Design and costs

It was intended that one apartment of considerable dimensions, apparently 53’ long and 28’ broad would be used as a reading room and place for public meetings and lectures on six days a week and on Sundays “serve as a theatre for the delivery of addresses by the city missionaries and others[13]. Yet, it was apparently intended to be non-sectarian as was made clear seven years later when the Cheshire Observer issued a correction after it had been reported that Vicar of Hoole had assisted at the stalls of the Christmas Bazaar[14].

Cheshire Observer 1870 - illustrating the non-sectarian nature of the building

The external style of the building was described as Plain Roman ornamented with blue and red bricks and being quite novel. It was designed by Frank Palin and built by Thomas Lockwood who was a local resident and partner in the building firm Lockwood & Farrimond. It was calculated to accommodate from 500 to 600 people, being “light, comfortable and spacious[15]. The total cost of the building was about £500 of which only £200 had been raised by voluntary subscriptions. Money was borrowed to build the room and was to be paid off in monthly instalments. An extra cost incurred in September 1868 when the Trustees were asked to pay £10-2s-8d as their apportionment of the costs of paving and kerbing New Peploe Street, as it was then known[16].

Foundation stone laying ceremony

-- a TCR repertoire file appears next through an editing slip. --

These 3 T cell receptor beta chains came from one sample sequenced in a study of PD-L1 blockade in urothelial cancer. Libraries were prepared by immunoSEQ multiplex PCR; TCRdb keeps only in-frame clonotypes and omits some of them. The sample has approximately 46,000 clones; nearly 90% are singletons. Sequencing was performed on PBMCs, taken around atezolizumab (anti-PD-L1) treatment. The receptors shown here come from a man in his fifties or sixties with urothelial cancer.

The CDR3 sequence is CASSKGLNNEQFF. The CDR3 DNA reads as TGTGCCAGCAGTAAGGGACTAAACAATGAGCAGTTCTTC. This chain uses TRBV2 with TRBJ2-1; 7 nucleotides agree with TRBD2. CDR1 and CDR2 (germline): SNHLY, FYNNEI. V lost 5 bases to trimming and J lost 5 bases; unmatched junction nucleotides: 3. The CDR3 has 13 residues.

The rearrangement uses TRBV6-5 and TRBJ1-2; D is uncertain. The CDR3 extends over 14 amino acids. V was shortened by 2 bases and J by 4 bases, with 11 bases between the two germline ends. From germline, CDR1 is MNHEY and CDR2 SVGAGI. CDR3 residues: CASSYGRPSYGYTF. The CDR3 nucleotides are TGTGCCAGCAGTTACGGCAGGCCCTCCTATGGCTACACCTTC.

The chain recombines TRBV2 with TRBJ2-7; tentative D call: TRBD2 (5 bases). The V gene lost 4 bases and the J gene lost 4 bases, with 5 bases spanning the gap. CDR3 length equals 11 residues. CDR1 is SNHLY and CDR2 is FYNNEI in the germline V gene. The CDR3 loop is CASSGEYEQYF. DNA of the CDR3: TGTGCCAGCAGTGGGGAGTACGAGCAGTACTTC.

Foundation stone, laid 1863, partially obscured by modern pavement
Rt. Hon. Earl Grosvenor 1863

The foundation stone was laid by the Rt. Hon. Earl Grosvenor on Friday 7th August 1863.

A newspaper report describes the procession which preceded “this imposing and important ceremony[17], the 49th Regiment providing the music.

1863 Foundation stone-laying procession

Beneath the foundation stone was placed a box containing a newspaper and several of ‘Her Majesty's coins’. The silver trowel presented to Earl Grosvenor was provided by Lowe’s, Chester’s well-known goldsmiths[18]. The provision of reading rooms was seen nationwide as being very important and an extract from the Chester Chronicle of 25th July 1863 summarises Hoole’s position:

The district considered both in regard to the character of its population and its distance from the City has strong claims upon the public for such a provision.  It is in fact an urban population upon a rural site with the thirst for knowledge and self-improvement which should stimulate example and the growing intelligence of age.  It has been the misfortune of more than a few of our suburban districts to have attained far too large a growth and extent before any suitable provision has been made for their harmless recreation and rational entertainment. Under these circumstances the public house and its appendages have presented attractions far too strong for resistance, and thus habits have been formed which have ruined the character and effectually stopped the way to the advancement in life of many a hopeful and promising young man”.